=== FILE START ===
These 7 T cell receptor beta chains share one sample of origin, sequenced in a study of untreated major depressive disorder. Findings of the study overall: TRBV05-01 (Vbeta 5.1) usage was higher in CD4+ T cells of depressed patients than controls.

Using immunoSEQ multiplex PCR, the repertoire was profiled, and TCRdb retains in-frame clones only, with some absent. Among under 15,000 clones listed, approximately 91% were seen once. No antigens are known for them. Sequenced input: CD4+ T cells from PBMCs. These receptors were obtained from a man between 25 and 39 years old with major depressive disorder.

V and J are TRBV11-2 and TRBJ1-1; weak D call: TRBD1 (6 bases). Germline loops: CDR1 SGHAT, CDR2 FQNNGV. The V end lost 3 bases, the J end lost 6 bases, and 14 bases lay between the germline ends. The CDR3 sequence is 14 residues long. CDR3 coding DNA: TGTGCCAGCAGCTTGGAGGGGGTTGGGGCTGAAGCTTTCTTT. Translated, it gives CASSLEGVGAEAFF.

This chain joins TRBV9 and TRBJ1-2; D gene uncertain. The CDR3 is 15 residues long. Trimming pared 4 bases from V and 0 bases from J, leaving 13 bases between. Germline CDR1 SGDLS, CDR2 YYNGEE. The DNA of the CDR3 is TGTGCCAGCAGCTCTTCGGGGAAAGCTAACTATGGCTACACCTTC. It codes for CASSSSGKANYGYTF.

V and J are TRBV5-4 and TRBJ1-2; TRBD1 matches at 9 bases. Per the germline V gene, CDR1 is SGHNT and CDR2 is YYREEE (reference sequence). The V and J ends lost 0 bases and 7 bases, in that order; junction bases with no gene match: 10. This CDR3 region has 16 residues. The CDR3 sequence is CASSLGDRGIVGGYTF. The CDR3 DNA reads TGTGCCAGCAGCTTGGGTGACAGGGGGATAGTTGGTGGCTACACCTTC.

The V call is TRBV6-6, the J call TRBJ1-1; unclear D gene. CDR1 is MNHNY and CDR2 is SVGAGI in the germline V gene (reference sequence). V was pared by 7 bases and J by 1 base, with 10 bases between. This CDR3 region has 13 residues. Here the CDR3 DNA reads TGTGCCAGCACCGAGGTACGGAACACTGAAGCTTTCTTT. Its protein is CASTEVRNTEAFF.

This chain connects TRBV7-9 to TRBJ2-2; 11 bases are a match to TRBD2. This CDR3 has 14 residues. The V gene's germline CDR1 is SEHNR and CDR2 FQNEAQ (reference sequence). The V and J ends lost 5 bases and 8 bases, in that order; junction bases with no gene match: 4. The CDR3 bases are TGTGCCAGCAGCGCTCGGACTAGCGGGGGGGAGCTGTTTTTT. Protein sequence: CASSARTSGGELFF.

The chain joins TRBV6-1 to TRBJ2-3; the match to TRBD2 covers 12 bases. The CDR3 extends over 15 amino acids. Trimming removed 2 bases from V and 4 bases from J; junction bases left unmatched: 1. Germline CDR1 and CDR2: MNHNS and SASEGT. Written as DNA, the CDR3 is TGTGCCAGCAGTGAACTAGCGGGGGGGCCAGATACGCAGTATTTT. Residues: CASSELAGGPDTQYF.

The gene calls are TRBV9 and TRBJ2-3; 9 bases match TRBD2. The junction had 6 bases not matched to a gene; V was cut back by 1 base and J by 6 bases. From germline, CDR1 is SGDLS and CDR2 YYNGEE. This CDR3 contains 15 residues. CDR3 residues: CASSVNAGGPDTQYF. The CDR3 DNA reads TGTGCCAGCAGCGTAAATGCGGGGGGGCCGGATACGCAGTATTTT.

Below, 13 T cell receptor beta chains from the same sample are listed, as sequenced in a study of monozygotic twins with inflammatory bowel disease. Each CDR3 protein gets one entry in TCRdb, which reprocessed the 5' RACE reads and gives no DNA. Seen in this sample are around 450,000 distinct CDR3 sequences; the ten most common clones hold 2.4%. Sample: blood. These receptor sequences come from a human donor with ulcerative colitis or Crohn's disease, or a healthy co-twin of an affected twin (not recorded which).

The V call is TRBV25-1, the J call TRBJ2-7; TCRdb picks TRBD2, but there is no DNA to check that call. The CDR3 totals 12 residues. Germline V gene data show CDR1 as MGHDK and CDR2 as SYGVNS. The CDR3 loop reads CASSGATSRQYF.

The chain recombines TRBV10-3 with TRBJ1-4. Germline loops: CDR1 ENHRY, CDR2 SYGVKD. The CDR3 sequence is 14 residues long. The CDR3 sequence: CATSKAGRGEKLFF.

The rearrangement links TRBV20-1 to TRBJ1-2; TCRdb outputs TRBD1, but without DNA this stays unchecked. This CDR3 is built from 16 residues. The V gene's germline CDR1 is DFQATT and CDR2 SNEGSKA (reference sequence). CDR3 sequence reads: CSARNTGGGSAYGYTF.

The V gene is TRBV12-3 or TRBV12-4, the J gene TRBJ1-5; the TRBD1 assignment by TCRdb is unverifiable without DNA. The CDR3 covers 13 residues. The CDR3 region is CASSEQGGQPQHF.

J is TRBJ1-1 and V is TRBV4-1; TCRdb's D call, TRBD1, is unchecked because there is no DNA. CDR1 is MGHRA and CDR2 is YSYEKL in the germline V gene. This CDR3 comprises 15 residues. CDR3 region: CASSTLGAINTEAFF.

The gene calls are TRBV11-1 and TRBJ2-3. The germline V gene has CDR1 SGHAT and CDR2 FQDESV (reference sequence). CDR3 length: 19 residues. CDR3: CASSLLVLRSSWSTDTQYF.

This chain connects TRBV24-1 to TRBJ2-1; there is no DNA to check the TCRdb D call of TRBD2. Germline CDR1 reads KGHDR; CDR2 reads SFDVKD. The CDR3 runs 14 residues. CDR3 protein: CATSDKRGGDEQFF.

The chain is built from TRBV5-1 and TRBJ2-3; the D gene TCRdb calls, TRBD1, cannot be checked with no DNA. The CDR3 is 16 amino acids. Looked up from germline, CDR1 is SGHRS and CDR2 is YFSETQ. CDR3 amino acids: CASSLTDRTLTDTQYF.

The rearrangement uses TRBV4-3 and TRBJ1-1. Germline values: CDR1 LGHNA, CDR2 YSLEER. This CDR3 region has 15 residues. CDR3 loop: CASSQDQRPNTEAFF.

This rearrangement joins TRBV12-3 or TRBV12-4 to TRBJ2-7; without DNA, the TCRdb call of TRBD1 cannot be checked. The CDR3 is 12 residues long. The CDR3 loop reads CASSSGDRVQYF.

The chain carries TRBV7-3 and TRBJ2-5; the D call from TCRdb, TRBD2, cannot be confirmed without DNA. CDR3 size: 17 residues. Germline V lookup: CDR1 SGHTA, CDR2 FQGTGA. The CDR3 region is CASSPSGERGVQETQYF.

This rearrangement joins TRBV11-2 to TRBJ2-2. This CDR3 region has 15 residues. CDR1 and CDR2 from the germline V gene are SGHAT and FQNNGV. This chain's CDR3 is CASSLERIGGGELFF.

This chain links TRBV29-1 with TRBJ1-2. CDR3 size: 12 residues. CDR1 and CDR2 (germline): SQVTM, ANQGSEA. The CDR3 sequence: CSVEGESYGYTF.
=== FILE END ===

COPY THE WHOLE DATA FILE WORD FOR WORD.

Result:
These 7 T cell receptor beta chains share one sample of origin, sequenced in a study of untreated major depressive disorder. Findings of the study overall: TRBV05-01 (Vbeta 5.1) usage was higher in CD4+ T cells of depressed patients than controls.

Using immunoSEQ multiplex PCR, the repertoire was profiled, and TCRdb retains in-frame clones only, with some absent. Among under 15,000 clones listed, approximately 91% were seen once. No antigens are known for them. Sequenced input: CD4+ T cells from PBMCs. These receptors were obtained from a man between 25 and 39 years old with major depressive disorder.

V and J are TRBV11-2 and TRBJ1-1; weak D call: TRBD1 (6 bases). Germline loops: CDR1 SGHAT, CDR2 FQNNGV. The V end lost 3 bases, the J end lost 6 bases, and 14 bases lay between the germline ends. The CDR3 sequence is 14 residues long. CDR3 coding DNA: TGTGCCAGCAGCTTGGAGGGGGTTGGGGCTGAAGCTTTCTTT. Translated, it gives CASSLEGVGAEAFF.

This chain joins TRBV9 and TRBJ1-2; D gene uncertain. The CDR3 is 15 residues long. Trimming pared 4 bases from V and 0 bases from J, leaving 13 bases between. Germline CDR1 SGDLS, CDR2 YYNGEE. The DNA of the CDR3 is TGTGCCAGCAGCTCTTCGGGGAAAGCTAACTATGGCTACACCTTC. It codes for CASSSSGKANYGYTF.

V and J are TRBV5-4 and TRBJ1-2; TRBD1 matches at 9 bases. Per the germline V gene, CDR1 is SGHNT and CDR2 is YYREEE (reference sequence). The V and J ends lost 0 bases and 7 bases, in that order; junction bases with no gene match: 10. This CDR3 region has 16 residues. The CDR3 sequence is CASSLGDRGIVGGYTF. The CDR3 DNA reads TGTGCCAGCAGCTTGGGTGACAGGGGGATAGTTGGTGGCTACACCTTC.

The V call is TRBV6-6, the J call TRBJ1-1; unclear D gene. CDR1 is MNHNY and CDR2 is SVGAGI in the germline V gene (reference sequence). V was pared by 7 bases and J by 1 base, with 10 bases between. This CDR3 region has 13 residues. Here the CDR3 DNA reads TGTGCCAGCACCGAGGTACGGAACACTGAAGCTTTCTTT. Its protein is CASTEVRNTEAFF.

This chain connects TRBV7-9 to TRBJ2-2; 11 bases are a match to TRBD2. This CDR3 has 14 residues. The V gene's germline CDR1 is SEHNR and CDR2 FQNEAQ (reference sequence). The V and J ends lost 5 bases and 8 bases, in that order; junction bases with no gene match: 4. The CDR3 bases are TGTGCCAGCAGCGCTCGGACTAGCGGGGGGGAGCTGTTTTTT. Protein sequence: CASSARTSGGELFF.

The chain joins TRBV6-1 to TRBJ2-3; the match to TRBD2 covers 12 bases. The CDR3 extends over 15 amino acids. Trimming removed 2 bases from V and 4 bases from J; junction bases left unmatched: 1. Germline CDR1 and CDR2: MNHNS and SASEGT. Written as DNA, the CDR3 is TGTGCCAGCAGTGAACTAGCGGGGGGGCCAGATACGCAGTATTTT. Residues: CASSELAGGPDTQYF.

The gene calls are TRBV9 and TRBJ2-3; 9 bases match TRBD2. The junction had 6 bases not matched to a gene; V was cut back by 1 base and J by 6 bases. From germline, CDR1 is SGDLS and CDR2 YYNGEE. This CDR3 contains 15 residues. CDR3 residues: CASSVNAGGPDTQYF. The CDR3 DNA reads TGTGCCAGCAGCGTAAATGCGGGGGGGCCGGATACGCAGTATTTT.

Below, 13 T cell receptor beta chains from the same sample are listed, as sequenced in a study of monozygotic twins with inflammatory bowel disease. Each CDR3 protein gets one entry in TCRdb, which reprocessed the 5' RACE reads and gives no DNA. Seen in this sample are around 450,000 distinct CDR3 sequences; the ten most common clones hold 2.4%. Sample: blood. These receptor sequences come from a human donor with ulcerative colitis or Crohn's disease, or a healthy co-twin of an affected twin (not recorded which).

The V call is TRBV25-1, the J call TRBJ2-7; TCRdb picks TRBD2, but there is no DNA to check that call. The CDR3 totals 12 residues. Germline V gene data show CDR1 as MGHDK and CDR2 as SYGVNS. The CDR3 loop reads CASSGATSRQYF.

The chain recombines TRBV10-3 with TRBJ1-4. Germline loops: CDR1 ENHRY, CDR2 SYGVKD. The CDR3 sequence is 14 residues long. The CDR3 sequence: CATSKAGRGEKLFF.

The rearrangement links TRBV20-1 to TRBJ1-2; TCRdb outputs TRBD1, but without DNA this stays unchecked. This CDR3 is built from 16 residues. The V gene's germline CDR1 is DFQATT and CDR2 SNEGSKA (reference sequence). CDR3 sequence reads: CSARNTGGGSAYGYTF.

The V gene is TRBV12-3 or TRBV12-4, the J gene TRBJ1-5; the TRBD1 assignment by TCRdb is unverifiable without DNA. The CDR3 covers 13 residues. The CDR3 region is CASSEQGGQPQHF.

J is TRBJ1-1 and V is TRBV4-1; TCRdb's D call, TRBD1, is unchecked because there is no DNA. CDR1 is MGHRA and CDR2 is YSYEKL in the germline V gene. This CDR3 comprises 15 residues. CDR3 region: CASSTLGAINTEAFF.

The gene calls are TRBV11-1 and TRBJ2-3. The germline V gene has CDR1 SGHAT and CDR2 FQDESV (reference sequence). CDR3 length: 19 residues. CDR3: CASSLLVLRSSWSTDTQYF.

This chain connects TRBV24-1 to TRBJ2-1; there is no DNA to check the TCRdb D call of TRBD2. Germline CDR1 reads KGHDR; CDR2 reads SFDVKD. The CDR3 runs 14 residues. CDR3 protein: CATSDKRGGDEQFF.

The chain is built from TRBV5-1 and TRBJ2-3; the D gene TCRdb calls, TRBD1, cannot be checked with no DNA. The CDR3 is 16 amino acids. Looked up from germline, CDR1 is SGHRS and CDR2 is YFSETQ. CDR3 amino acids: CASSLTDRTLTDTQYF.

The rearrangement uses TRBV4-3 and TRBJ1-1. Germline values: CDR1 LGHNA, CDR2 YSLEER. This CDR3 region has 15 residues. CDR3 loop: CASSQDQRPNTEAFF.

This rearrangement joins TRBV12-3 or TRBV12-4 to TRBJ2-7; without DNA, the TCRdb call of TRBD1 cannot be checked. The CDR3 is 12 residues long. The CDR3 loop reads CASSSGDRVQYF.

The chain carries TRBV7-3 and TRBJ2-5; the D call from TCRdb, TRBD2, cannot be confirmed without DNA. CDR3 size: 17 residues. Germline V lookup: CDR1 SGHTA, CDR2 FQGTGA. The CDR3 region is CASSPSGERGVQETQYF.

This rearrangement joins TRBV11-2 to TRBJ2-2. This CDR3 region has 15 residues. CDR1 and CDR2 from the germline V gene are SGHAT and FQNNGV. This chain's CDR3 is CASSLERIGGGELFF.

This chain links TRBV29-1 with TRBJ1-2. CDR3 size: 12 residues. CDR1 and CDR2 (germline): SQVTM, ANQGSEA. The CDR3 sequence: CSVEGESYGYTF.